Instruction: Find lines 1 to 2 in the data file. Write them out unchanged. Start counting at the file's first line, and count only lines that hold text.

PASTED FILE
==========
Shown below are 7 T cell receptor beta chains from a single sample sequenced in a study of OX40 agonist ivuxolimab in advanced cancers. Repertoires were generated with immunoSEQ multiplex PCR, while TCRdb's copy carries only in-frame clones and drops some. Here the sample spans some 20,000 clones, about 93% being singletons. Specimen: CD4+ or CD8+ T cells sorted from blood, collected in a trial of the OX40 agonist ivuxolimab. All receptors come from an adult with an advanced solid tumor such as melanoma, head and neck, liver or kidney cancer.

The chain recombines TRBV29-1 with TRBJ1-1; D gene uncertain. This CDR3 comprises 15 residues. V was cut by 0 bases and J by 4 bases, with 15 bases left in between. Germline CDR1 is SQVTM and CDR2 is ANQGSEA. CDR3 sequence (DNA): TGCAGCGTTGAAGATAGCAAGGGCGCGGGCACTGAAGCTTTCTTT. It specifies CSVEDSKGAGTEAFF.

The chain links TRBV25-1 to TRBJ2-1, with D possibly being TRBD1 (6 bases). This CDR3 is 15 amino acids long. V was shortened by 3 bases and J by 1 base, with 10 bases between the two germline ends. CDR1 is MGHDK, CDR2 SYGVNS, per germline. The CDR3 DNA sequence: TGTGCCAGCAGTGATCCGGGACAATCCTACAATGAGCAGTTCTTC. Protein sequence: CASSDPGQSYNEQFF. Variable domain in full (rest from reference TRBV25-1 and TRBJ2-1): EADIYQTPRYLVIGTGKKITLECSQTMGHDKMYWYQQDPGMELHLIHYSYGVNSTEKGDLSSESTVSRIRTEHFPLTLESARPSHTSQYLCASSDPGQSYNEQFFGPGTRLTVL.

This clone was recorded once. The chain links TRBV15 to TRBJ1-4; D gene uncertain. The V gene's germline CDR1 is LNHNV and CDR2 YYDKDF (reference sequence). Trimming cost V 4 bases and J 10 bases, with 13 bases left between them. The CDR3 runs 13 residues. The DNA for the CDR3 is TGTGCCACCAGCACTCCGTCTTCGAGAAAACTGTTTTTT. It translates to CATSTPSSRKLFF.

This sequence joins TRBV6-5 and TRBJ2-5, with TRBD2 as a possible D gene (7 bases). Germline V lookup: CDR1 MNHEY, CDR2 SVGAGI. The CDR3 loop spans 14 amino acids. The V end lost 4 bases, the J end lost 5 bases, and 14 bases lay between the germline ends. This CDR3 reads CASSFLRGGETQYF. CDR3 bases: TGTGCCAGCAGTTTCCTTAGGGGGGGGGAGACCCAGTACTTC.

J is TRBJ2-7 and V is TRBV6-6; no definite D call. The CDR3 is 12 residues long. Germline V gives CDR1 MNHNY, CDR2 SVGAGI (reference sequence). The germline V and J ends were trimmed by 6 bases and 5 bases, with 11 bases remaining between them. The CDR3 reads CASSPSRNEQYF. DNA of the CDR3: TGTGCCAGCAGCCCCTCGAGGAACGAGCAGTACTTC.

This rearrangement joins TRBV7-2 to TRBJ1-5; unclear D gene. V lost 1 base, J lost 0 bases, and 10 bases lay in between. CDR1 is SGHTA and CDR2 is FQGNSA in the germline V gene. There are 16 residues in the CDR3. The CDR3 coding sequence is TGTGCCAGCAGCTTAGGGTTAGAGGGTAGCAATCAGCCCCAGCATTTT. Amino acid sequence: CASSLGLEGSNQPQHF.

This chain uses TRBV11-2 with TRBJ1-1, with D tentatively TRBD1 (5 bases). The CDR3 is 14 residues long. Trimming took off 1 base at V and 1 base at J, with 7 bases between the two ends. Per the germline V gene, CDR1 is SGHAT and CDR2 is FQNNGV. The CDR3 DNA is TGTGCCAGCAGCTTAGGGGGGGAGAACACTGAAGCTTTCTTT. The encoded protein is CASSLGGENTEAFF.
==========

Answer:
Shown below are 7 T cell receptor beta chains from a single sample sequenced in a study of OX40 agonist ivuxolimab in advanced cancers. Repertoires were generated with immunoSEQ multiplex PCR, while TCRdb's copy carries only in-frame clones and drops some. Here the sample spans some 20,000 clones, about 93% being singletons. Specimen: CD4+ or CD8+ T cells sorted from blood, collected in a trial of the OX40 agonist ivuxolimab. All receptors come from an adult with an advanced solid tumor such as melanoma, head and neck, liver or kidney cancer.

The chain recombines TRBV29-1 with TRBJ1-1; D gene uncertain. This CDR3 comprises 15 residues. V was cut by 0 bases and J by 4 bases, with 15 bases left in between. Germline CDR1 is SQVTM and CDR2 is ANQGSEA. CDR3 sequence (DNA): TGCAGCGTTGAAGATAGCAAGGGCGCGGGCACTGAAGCTTTCTTT. It specifies CSVEDSKGAGTEAFF.